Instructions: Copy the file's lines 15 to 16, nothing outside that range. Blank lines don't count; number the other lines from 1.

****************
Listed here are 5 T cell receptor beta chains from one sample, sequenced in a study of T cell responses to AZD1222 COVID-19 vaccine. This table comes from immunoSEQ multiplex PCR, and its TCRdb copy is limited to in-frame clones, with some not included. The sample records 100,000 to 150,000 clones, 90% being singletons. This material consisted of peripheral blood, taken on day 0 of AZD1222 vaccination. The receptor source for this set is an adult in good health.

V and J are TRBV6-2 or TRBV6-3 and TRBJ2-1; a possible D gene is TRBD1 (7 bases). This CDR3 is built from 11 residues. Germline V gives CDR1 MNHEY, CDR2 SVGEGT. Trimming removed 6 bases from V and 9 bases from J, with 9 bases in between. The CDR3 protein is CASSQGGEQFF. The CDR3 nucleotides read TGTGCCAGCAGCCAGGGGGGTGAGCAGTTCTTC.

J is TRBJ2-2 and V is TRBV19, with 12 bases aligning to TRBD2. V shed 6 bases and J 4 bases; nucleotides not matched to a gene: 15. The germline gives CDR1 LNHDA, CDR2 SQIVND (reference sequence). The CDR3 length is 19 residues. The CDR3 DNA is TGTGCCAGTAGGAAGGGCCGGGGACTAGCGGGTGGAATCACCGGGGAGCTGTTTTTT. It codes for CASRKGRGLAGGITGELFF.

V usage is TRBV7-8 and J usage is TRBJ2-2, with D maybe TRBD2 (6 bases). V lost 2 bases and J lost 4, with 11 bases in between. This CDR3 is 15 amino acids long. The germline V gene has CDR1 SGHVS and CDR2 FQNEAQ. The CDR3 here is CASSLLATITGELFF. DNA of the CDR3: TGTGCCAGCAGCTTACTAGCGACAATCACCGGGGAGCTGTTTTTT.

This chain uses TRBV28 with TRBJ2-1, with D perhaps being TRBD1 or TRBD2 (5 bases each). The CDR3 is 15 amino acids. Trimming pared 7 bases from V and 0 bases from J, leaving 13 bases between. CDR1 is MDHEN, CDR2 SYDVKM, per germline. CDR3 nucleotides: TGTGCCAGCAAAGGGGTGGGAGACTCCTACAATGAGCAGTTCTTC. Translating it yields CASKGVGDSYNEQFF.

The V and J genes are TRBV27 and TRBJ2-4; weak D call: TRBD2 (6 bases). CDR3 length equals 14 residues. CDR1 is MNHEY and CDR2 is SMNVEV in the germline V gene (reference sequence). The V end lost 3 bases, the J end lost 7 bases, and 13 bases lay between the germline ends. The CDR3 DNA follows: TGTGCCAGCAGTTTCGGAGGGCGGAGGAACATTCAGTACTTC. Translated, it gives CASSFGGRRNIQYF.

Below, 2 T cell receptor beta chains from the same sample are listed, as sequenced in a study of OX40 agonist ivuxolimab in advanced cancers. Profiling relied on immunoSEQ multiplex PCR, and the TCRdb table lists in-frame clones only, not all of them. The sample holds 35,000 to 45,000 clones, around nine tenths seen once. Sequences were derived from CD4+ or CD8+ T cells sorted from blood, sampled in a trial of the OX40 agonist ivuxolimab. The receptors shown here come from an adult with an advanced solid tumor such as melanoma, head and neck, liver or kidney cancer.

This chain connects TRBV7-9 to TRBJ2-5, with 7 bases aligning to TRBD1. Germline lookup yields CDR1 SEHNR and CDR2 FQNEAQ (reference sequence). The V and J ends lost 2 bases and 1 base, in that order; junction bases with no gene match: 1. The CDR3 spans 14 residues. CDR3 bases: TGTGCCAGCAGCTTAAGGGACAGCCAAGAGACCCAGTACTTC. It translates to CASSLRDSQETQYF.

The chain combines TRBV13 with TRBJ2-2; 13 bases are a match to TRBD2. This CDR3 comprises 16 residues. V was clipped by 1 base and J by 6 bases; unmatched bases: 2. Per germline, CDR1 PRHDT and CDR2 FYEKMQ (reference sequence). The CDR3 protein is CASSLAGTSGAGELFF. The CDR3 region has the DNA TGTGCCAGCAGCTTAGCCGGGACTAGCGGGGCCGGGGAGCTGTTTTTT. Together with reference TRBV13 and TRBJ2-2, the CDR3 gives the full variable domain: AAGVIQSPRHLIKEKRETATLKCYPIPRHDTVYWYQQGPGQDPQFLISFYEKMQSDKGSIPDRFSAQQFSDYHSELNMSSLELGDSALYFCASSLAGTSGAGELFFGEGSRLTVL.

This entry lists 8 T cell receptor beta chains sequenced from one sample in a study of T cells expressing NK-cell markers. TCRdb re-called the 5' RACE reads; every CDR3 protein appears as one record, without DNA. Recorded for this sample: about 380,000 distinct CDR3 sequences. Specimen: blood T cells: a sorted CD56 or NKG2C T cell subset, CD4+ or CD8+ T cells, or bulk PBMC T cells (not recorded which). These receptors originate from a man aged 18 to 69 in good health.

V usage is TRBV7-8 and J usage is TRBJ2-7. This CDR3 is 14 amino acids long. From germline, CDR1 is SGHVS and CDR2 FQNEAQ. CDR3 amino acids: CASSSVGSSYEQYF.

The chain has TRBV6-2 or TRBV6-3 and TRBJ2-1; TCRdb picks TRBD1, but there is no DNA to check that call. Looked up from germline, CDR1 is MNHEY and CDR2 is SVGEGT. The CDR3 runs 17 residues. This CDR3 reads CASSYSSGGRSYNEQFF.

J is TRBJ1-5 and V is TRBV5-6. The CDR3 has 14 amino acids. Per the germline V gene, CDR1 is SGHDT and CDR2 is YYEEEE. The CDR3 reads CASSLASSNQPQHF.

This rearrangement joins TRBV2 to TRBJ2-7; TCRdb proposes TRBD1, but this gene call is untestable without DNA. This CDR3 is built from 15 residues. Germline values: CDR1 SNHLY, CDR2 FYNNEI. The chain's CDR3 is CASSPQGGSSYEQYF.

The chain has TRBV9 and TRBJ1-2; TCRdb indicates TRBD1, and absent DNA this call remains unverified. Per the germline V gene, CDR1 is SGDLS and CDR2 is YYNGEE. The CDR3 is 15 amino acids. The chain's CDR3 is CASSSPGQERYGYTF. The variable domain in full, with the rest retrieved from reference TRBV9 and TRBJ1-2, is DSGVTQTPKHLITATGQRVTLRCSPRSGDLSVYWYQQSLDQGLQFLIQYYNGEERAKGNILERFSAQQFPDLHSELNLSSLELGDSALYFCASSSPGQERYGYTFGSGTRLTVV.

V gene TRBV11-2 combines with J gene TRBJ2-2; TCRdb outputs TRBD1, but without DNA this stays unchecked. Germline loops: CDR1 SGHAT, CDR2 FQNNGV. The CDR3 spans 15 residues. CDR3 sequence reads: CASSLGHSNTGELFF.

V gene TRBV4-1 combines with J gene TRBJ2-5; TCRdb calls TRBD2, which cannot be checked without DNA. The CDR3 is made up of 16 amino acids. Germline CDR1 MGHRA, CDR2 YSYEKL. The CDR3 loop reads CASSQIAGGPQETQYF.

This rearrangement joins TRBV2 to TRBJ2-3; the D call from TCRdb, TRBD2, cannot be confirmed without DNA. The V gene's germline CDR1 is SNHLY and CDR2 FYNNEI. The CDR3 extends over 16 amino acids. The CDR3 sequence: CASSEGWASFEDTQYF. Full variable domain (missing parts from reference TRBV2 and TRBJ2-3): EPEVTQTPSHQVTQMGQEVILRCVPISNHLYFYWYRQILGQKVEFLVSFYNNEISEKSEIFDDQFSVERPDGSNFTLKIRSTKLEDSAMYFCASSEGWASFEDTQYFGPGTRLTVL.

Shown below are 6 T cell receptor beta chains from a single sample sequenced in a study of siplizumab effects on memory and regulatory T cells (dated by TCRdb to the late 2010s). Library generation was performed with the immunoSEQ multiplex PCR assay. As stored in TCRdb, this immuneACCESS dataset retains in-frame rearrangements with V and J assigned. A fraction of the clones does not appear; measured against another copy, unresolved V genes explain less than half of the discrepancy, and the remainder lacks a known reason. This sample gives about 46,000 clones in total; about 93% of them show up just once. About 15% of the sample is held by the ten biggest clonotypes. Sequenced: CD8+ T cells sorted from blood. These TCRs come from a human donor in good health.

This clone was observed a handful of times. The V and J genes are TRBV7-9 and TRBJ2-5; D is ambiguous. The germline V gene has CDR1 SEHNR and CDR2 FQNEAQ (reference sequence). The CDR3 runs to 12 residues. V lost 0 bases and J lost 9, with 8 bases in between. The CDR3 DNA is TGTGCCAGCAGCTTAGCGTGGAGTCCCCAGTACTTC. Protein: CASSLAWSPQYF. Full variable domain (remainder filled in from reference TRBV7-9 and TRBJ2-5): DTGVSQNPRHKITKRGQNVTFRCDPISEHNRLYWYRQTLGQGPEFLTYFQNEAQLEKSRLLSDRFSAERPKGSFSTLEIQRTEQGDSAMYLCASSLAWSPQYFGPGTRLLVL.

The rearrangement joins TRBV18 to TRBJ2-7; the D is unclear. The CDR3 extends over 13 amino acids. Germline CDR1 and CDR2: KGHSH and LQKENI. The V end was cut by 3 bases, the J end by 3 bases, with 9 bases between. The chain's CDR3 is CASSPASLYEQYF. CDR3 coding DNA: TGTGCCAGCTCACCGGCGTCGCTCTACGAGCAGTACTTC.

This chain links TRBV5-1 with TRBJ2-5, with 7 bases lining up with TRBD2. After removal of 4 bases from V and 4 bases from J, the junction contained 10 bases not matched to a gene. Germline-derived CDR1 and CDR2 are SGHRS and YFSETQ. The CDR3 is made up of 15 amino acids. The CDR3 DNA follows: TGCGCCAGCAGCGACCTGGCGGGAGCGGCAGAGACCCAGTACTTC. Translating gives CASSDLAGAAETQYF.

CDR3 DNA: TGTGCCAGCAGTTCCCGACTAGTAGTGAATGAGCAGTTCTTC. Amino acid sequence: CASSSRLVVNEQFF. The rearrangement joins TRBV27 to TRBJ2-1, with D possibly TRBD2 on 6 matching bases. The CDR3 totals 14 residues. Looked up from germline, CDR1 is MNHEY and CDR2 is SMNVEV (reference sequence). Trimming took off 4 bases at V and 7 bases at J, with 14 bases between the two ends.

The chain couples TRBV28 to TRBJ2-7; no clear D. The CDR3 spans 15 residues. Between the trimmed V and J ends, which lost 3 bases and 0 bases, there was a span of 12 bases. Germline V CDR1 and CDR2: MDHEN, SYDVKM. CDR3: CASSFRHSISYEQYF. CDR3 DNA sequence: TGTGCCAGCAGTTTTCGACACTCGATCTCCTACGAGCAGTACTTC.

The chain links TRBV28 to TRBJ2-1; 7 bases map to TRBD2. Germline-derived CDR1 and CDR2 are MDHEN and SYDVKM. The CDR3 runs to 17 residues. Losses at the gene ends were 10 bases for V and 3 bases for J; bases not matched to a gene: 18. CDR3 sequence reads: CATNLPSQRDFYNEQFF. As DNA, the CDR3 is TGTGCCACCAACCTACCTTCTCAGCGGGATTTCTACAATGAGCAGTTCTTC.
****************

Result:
The chain has TRBV9 and TRBJ1-2; TCRdb indicates TRBD1, and absent DNA this call remains unverified. Per the germline V gene, CDR1 is SGDLS and CDR2 is YYNGEE. The CDR3 is 15 amino acids. The chain's CDR3 is CASSSPGQERYGYTF. The variable domain in full, with the rest retrieved from reference TRBV9 and TRBJ1-2, is DSGVTQTPKHLITATGQRVTLRCSPRSGDLSVYWYQQSLDQGLQFLIQYYNGEERAKGNILERFSAQQFPDLHSELNLSSLELGDSALYFCASSSPGQERYGYTFGSGTRLTVV.

V gene TRBV11-2 combines with J gene TRBJ2-2; TCRdb outputs TRBD1, but without DNA this stays unchecked. Germline loops: CDR1 SGHAT, CDR2 FQNNGV. The CDR3 spans 15 residues. CDR3 sequence reads: CASSLGHSNTGELFF.